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Hiatus Hernia

A hiatus hernia is when part of your stomach moves up into your chest. It’s very common if you’re over 50. It does not normally need treatment if it’s not causing you problems.

Who commonly presents with it?

Any person can present with an hiatus hernia but it is more common in men and has a strong association with obesity. It’s not clear what causes a hiatus hernia. Anyone can have one, but it’s more common if you’re over 50, pregnant or overweight.


How does it present?

An hiatus hernia is usually asymptomatic (you can have a hiatus hernia without knowing and without it being a problem) but can sometimes also present with:

  • a painful burning feeling in your chest, often after eating (heartburn)

  • bringing up small amounts of food or bitter-tasting fluids (acid reflux)

  • bad breath, burping and/or feeling bloated

  • feeling or being sick

  • have difficulty or pain when swallowing


What can be done?

If relatively asymptomatic they can be left alone. Keyhole surgery is usually used for a hiatus hernia. This involves making small cuts in your tummy (abdomen). Surgery is performed under general anaesthetic, so you’ll be asleep during the operation.

After surgery, it usually takes:

  • 2 to 3 days to go home

  • 3 to 6 weeks to go back to work

  • 6 weeks before you can eat what you want

  • a few months to recover from side effects like bloating, burping, farting and difficulty swallowing


There’s a small risk (about 1 in 100) that your side effects will not go away and you’ll need more surgery.


How long will your recovery take?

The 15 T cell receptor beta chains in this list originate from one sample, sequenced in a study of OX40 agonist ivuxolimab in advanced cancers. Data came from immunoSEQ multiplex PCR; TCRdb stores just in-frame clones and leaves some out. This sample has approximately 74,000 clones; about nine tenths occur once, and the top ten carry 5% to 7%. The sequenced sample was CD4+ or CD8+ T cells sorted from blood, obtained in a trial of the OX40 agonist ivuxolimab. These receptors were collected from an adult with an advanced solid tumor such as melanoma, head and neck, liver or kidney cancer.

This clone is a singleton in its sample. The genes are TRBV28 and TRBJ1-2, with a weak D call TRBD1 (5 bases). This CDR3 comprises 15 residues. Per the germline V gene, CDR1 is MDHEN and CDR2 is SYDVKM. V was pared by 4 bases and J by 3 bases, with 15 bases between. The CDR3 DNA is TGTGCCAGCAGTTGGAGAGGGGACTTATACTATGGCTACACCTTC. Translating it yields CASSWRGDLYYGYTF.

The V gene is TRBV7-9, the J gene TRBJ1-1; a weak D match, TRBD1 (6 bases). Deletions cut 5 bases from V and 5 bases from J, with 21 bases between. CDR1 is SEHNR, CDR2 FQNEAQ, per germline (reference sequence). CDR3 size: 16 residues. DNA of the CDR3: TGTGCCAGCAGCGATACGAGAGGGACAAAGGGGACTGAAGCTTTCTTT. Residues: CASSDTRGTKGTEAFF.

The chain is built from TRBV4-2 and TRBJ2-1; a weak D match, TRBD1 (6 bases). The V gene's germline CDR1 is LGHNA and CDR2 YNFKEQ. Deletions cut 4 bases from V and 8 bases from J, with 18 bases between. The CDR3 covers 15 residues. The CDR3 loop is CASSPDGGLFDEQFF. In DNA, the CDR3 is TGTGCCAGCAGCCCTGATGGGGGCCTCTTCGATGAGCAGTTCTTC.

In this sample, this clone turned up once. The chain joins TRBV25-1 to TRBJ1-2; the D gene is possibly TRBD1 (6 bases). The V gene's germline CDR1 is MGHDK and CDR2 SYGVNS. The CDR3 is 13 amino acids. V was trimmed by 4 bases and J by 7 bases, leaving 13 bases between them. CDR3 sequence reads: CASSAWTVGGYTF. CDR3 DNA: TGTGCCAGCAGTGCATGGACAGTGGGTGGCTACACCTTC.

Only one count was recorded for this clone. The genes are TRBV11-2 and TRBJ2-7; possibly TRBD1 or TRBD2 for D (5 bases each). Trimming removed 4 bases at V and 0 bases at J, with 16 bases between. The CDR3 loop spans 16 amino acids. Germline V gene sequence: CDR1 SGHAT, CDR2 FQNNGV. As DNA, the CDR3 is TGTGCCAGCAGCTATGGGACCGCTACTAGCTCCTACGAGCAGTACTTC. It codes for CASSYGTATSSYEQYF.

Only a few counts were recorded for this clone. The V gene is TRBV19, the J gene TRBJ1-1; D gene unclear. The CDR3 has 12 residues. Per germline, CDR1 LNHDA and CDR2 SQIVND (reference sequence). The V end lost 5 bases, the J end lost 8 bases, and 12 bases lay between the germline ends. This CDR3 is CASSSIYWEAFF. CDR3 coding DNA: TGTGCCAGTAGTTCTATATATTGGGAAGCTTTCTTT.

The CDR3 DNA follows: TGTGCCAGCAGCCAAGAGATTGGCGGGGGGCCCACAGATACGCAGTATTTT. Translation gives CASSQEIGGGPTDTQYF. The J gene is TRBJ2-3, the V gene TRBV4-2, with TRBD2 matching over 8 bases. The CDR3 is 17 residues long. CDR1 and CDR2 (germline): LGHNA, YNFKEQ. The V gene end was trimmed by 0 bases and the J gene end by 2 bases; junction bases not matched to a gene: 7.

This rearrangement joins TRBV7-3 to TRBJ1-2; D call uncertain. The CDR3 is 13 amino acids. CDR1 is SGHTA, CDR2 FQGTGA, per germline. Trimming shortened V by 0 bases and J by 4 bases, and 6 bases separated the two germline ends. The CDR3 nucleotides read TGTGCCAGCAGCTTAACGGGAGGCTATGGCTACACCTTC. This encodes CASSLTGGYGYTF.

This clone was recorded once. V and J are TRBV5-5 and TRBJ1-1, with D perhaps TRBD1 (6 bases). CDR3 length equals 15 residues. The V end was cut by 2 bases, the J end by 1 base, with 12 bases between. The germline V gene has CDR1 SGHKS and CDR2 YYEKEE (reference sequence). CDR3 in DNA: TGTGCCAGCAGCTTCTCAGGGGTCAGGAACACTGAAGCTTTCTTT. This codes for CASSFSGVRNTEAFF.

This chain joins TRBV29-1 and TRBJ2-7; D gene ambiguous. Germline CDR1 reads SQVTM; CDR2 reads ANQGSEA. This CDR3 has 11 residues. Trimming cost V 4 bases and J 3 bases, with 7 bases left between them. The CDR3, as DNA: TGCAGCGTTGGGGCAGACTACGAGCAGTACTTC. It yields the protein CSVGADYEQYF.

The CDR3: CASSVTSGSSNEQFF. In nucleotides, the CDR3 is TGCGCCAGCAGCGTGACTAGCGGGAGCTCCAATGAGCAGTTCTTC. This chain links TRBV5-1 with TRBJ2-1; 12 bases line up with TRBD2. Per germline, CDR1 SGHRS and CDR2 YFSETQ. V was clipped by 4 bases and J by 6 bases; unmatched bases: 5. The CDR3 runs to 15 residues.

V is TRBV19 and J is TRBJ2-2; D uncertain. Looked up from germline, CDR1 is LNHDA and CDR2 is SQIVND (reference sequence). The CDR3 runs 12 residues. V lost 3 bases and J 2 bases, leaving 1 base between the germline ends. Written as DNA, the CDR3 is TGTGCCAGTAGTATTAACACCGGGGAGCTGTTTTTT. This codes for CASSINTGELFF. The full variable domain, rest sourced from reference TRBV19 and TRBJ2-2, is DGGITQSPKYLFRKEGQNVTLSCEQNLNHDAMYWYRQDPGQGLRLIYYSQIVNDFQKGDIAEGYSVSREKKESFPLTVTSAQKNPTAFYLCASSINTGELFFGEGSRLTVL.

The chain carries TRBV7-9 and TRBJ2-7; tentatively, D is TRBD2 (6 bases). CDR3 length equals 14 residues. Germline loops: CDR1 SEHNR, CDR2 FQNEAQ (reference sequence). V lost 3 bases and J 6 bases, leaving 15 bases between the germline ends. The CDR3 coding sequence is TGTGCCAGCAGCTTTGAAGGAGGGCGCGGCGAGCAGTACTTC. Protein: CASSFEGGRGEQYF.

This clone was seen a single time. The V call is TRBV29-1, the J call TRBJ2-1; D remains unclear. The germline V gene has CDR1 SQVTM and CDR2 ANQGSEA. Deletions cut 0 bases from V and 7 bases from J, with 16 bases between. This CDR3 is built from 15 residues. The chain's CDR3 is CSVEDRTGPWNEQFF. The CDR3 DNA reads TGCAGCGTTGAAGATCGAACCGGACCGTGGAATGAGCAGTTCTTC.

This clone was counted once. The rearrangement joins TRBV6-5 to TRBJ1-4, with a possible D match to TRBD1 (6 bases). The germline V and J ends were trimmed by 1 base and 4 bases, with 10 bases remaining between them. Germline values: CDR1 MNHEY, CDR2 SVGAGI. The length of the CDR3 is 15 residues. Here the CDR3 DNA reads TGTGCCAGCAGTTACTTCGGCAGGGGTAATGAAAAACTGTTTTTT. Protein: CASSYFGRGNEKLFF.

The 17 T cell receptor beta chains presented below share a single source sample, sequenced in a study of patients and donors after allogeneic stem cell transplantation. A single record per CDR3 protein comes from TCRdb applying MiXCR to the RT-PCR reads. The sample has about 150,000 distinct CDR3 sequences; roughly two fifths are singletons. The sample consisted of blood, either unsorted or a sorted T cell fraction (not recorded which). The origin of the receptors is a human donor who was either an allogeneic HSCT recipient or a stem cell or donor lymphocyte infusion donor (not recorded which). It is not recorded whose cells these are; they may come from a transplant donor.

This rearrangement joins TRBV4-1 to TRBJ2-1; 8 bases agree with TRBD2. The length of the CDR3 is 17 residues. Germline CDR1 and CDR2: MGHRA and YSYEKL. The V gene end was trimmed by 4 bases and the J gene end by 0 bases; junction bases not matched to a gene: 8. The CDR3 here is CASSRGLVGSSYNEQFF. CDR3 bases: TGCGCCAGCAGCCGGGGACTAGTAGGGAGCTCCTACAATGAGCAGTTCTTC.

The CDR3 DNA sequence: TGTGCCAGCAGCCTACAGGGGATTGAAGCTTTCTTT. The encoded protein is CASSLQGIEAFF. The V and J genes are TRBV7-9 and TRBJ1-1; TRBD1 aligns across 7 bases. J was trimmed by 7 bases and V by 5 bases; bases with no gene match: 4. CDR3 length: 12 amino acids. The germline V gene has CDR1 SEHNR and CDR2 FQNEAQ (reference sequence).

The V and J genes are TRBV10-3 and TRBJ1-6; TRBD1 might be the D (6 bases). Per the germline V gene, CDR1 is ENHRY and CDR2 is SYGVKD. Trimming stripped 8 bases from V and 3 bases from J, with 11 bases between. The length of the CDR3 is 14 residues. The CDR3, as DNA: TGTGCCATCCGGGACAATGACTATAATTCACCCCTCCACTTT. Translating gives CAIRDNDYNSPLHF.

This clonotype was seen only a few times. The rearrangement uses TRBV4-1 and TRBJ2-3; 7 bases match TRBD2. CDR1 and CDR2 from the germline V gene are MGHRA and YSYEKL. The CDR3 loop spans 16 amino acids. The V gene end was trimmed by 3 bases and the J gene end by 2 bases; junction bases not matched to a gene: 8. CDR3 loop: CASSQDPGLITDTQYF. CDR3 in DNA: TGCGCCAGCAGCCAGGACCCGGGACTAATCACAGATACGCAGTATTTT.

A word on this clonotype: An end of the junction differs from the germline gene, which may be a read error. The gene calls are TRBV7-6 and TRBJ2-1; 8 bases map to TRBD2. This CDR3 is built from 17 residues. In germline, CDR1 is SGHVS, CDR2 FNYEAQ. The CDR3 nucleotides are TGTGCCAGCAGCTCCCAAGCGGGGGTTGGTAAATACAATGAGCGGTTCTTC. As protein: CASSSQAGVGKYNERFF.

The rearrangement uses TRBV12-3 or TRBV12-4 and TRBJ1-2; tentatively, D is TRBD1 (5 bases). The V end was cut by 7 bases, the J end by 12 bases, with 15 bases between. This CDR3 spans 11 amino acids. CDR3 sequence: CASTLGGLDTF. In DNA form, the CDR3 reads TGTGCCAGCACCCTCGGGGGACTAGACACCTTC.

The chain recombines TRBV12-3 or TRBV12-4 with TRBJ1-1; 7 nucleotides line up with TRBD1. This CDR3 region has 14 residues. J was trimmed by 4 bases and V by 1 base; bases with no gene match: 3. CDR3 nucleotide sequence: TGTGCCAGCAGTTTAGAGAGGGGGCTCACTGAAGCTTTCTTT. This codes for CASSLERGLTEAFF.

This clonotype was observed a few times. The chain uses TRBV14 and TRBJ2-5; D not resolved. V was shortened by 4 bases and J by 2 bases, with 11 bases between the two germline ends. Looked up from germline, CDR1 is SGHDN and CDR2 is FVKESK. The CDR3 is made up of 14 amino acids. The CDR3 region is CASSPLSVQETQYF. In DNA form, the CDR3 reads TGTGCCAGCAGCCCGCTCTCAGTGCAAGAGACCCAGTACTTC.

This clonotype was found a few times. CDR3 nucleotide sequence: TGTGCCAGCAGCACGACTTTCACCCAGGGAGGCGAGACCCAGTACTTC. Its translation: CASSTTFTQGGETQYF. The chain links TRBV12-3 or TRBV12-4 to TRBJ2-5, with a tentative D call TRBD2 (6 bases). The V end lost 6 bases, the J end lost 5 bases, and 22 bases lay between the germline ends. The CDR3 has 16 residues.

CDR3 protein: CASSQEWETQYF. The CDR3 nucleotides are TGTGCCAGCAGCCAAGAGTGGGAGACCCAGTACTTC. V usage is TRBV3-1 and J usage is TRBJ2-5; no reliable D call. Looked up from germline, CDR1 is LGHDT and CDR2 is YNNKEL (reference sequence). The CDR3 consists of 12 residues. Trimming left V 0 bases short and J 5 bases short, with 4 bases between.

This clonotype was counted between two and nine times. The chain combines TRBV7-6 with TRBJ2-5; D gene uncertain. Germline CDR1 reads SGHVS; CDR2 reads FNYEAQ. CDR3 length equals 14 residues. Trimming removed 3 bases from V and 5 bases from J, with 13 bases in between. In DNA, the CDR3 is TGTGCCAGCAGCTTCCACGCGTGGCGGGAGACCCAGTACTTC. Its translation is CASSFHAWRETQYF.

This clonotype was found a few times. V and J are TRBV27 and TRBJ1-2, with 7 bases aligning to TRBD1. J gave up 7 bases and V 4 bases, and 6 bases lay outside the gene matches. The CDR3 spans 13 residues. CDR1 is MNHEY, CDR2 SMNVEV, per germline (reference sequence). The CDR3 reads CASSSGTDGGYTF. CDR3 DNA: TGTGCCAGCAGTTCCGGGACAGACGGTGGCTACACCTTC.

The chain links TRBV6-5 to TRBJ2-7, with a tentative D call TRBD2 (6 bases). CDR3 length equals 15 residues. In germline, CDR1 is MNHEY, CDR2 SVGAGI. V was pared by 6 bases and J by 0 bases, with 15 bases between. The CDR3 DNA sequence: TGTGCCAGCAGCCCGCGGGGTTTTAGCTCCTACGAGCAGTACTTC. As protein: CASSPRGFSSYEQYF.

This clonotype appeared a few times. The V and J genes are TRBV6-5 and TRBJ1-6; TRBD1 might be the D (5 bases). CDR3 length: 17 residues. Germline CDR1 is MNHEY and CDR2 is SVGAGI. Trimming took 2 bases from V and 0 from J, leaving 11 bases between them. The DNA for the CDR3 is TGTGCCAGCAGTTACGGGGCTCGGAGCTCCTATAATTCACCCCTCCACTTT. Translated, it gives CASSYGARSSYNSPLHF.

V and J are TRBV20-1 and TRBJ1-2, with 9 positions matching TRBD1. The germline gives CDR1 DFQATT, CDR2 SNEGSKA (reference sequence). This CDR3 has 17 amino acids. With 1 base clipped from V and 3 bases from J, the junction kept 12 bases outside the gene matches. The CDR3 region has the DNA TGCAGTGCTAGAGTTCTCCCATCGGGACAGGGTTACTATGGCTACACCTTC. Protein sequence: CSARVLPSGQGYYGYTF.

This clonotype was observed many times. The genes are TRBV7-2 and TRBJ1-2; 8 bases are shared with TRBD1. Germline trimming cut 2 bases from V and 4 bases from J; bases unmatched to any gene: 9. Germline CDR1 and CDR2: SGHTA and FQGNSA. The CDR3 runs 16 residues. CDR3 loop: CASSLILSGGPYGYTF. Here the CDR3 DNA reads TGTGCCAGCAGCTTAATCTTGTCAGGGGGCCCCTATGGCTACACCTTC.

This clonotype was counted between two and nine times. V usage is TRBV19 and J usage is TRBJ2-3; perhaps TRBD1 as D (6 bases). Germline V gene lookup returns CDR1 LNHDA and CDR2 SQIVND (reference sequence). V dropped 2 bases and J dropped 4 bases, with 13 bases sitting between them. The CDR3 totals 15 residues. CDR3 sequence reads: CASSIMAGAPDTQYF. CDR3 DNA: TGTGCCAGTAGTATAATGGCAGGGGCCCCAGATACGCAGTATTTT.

Recovery is usuall quite quick, with most patients being discharged from hospital on the same day or day following surgery. Complete recovery is based on individual needs and fitness of the patient. Patients are encouraged to start mobilising gently immediately after surgery and refrain from lifting heavy objects for at least one week. A return to full activities is expected within two weeks.

What are the main risks of surgery?

Your surgeon will advise on any specific complications and risks. For all types of surgery there is always a risk of wound infection and a 1-2% risk of recurrence of the hernia.

What Our Patients Say


Epigastric Hernia patient

"After successfully undergoing an operation at the Alexandra Hospital for my epigastric hernia, I know I should make the time to explain how grateful I am to you for making such a significant difference to the quality of my life. Most pleasing has been how easily things have been corrected despite me having left it far too long before seeking your help. Thank you."
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